The recess appointment of Richard Cordray, director of the Consumer Financial Protection Bureau, is in trouble, which could threaten many of the bureau's biggest victories.
Last Friday, a U.S. Appeals Court said President Obama's recess appointments to the National Labor Relations Board in 2011 were unconstitutional. A recess appointment also gave the Consumer Financial Protection Bureau its director, Richard Cordray.
The White House and the CFPB have both said Cordray's appointment remains intact. But most Washington experts are betting it's only a matter of time before Cordray's appointment is also struck down.
That's a big deal, because some of the major powers that the bureau now wields, such as enforcing rules and regulating non-banking industries such as payday lenders, mortgage brokers and debt collectors, are drawn from having a director in place. The CFPB was created as a part of the Dodd-Frank banking reform law.
"Mr. Cordray's appointment could be struck down as unconstitutional and invalid," said Brian Gardner, a Washington analyst for Keefe, Bruyette & Woods. "There is a good chance the CFPB's rules, which have been implemented by Director Cordray, would be struck down as invalid."
Such a ruling could undo some of the bureau's biggest victories. They include three big enforcement actions against Capital One (Fortune 500), , Discover (Fortune 500) and , American Express (Fortune 500) for deceptive marketing and other charges that gave $425 million to consumers and another $66.5 million to the bureau as penalty fees. ,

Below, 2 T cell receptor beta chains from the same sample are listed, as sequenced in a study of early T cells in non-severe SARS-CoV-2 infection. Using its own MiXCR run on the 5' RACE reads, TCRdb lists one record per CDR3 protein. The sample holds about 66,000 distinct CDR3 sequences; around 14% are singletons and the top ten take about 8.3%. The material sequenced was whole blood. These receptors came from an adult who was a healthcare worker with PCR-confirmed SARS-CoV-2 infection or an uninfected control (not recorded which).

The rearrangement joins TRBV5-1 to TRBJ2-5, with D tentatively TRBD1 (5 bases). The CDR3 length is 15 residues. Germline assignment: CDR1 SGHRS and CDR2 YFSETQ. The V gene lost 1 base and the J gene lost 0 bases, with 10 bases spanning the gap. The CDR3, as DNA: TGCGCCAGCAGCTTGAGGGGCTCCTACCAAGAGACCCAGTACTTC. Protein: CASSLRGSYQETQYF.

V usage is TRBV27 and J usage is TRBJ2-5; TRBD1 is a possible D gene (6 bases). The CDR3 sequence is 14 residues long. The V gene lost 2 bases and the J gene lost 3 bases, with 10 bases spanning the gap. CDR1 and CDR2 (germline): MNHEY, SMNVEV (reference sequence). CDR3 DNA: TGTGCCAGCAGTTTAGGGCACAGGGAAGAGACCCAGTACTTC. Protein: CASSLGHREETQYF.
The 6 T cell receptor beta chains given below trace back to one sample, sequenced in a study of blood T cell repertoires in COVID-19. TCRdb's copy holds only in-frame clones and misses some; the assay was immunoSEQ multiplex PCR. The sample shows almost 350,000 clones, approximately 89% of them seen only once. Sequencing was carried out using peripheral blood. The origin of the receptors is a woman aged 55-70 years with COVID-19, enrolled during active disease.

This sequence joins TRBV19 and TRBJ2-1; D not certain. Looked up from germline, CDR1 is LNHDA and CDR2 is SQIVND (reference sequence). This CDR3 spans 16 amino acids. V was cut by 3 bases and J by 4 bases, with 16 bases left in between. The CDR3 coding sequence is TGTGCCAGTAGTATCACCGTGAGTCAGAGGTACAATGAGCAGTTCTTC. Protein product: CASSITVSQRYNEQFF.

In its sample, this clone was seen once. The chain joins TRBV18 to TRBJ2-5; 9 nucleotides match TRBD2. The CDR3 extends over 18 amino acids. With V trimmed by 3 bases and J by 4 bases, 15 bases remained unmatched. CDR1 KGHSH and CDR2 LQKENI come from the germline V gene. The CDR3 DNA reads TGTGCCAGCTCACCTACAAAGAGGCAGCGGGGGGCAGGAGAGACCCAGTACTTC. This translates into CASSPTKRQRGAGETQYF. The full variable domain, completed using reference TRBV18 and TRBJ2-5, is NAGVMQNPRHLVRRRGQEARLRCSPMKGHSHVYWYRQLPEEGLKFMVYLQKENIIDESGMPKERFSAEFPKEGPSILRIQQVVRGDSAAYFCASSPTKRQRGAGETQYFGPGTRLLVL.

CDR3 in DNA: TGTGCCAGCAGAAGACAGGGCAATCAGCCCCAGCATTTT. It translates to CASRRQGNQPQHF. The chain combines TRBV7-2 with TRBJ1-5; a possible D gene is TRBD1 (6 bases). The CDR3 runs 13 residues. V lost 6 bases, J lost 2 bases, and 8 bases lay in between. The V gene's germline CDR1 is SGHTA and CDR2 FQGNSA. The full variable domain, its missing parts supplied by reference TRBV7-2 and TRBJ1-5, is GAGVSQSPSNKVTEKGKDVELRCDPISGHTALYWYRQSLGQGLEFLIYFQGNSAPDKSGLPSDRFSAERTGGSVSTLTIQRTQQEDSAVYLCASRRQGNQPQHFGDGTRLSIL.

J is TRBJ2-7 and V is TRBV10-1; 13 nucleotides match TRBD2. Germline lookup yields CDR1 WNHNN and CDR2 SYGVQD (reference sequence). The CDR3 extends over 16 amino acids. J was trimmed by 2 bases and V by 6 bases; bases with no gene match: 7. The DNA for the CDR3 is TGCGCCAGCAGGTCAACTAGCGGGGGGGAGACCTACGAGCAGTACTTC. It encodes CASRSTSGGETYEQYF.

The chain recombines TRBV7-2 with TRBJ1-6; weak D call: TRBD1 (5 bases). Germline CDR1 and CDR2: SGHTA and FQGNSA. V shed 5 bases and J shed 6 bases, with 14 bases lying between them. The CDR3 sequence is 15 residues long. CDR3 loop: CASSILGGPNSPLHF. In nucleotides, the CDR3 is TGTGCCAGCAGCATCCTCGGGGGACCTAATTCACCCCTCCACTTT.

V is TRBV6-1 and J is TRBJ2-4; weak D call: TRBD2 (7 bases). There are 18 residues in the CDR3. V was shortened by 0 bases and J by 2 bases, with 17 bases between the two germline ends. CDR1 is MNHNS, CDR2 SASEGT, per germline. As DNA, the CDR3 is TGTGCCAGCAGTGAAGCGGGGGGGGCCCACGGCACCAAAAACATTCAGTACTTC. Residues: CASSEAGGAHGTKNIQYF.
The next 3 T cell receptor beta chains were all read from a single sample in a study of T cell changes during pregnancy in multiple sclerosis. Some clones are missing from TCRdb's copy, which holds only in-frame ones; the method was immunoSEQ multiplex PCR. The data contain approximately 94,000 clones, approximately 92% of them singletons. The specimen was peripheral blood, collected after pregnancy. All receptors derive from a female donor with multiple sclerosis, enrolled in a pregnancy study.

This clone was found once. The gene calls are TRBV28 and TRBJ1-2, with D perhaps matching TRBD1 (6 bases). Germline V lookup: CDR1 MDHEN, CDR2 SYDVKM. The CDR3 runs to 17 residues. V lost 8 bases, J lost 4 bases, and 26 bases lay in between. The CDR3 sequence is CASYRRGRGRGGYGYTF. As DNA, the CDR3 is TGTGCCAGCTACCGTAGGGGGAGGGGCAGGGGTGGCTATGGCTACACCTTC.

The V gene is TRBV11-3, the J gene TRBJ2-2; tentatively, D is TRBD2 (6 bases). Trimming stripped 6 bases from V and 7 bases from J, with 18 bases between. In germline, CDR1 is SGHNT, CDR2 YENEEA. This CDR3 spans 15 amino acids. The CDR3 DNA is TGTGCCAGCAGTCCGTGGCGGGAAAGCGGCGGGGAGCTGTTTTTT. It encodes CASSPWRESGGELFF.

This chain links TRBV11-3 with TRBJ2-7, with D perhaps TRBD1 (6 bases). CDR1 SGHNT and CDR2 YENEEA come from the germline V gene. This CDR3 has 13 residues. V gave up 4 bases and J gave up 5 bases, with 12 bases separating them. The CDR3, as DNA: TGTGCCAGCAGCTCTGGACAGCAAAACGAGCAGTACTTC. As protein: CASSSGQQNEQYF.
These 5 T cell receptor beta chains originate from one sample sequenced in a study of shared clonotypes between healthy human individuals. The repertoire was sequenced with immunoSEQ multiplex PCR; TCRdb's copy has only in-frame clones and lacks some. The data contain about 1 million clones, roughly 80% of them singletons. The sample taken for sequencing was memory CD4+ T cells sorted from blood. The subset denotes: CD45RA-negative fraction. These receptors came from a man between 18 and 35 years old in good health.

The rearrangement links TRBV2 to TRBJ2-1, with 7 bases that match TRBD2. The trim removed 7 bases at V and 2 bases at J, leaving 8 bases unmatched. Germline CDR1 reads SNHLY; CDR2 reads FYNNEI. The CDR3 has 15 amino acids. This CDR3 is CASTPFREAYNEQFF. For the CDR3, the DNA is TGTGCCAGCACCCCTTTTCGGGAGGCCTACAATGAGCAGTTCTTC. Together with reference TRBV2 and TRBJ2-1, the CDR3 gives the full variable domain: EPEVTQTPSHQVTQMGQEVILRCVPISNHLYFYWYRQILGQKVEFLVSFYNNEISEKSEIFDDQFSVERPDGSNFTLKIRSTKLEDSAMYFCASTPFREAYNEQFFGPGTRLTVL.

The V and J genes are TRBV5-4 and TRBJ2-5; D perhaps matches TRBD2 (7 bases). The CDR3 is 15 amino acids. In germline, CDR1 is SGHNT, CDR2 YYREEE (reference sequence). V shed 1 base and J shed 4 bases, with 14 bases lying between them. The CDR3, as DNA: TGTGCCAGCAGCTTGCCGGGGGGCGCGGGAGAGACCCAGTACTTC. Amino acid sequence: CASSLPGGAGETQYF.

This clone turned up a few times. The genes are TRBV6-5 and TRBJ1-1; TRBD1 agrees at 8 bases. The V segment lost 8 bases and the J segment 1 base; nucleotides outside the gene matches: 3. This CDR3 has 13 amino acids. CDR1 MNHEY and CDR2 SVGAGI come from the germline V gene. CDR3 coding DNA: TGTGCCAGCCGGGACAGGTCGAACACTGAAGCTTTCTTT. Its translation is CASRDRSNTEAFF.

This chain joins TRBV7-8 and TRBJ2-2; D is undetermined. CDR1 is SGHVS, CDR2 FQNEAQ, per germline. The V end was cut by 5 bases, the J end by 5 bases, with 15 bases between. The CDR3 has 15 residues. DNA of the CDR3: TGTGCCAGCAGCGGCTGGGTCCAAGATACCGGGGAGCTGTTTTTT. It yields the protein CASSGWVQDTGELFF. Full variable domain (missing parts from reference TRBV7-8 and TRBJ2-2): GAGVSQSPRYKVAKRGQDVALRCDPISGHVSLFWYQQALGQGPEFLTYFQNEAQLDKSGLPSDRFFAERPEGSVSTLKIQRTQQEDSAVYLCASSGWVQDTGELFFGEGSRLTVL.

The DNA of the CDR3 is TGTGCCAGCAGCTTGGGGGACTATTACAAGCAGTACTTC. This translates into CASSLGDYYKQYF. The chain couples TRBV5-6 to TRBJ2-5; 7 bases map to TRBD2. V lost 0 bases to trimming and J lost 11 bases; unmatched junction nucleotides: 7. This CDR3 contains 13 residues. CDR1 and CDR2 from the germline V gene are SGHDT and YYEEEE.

It could also freeze consumer bureau investigations and stop major rules the agency is currently working on, said former employees of the bureau. It could also call into question the bureau's recent new rules for mortgage lenders intended to reduce risky lending, Gardner said.
Banks aren't happy about the growing possibility for regulatory chaos, several banking lobbyists said.
"Chaos is never a positive for the banks, so we see this decision as an overall negative as it will raise questions about the validity of CFPB rules and enforcement action," said Jaret Seiberg, a Washington policy analyst for Guggenheim Partners.
Scott Talbott, senior vice president of public policy at the Financial Services Roundtable, a lobbying group for big banks, said the group is preparing members for the "potential impact of any future rulings against Cordray's recess appointment."
The bureau's fate could be decided in the next few weeks, because a small community bank, State National Bank of Big Spring, Texas, has already filed a lawsuit questioning whether Cordray's appointment was constitutional. The next deadline for that case is Feb. 13.
Attempts to contact attorneys for the Texas bank were not successful.
"Even if the Big Spring case is dismissed, it won't take long for a lot of other companies to raise the same constitutional challenges in their own CFPB matters," said Ronald Rubin, a partner at Hunton & Williams who worked in enforcement at the CFPB. "The bureau is on notice that Director Cordray's appointment is in jeopardy, and starting today that will be part of the discussion for almost everything the CFPB does."
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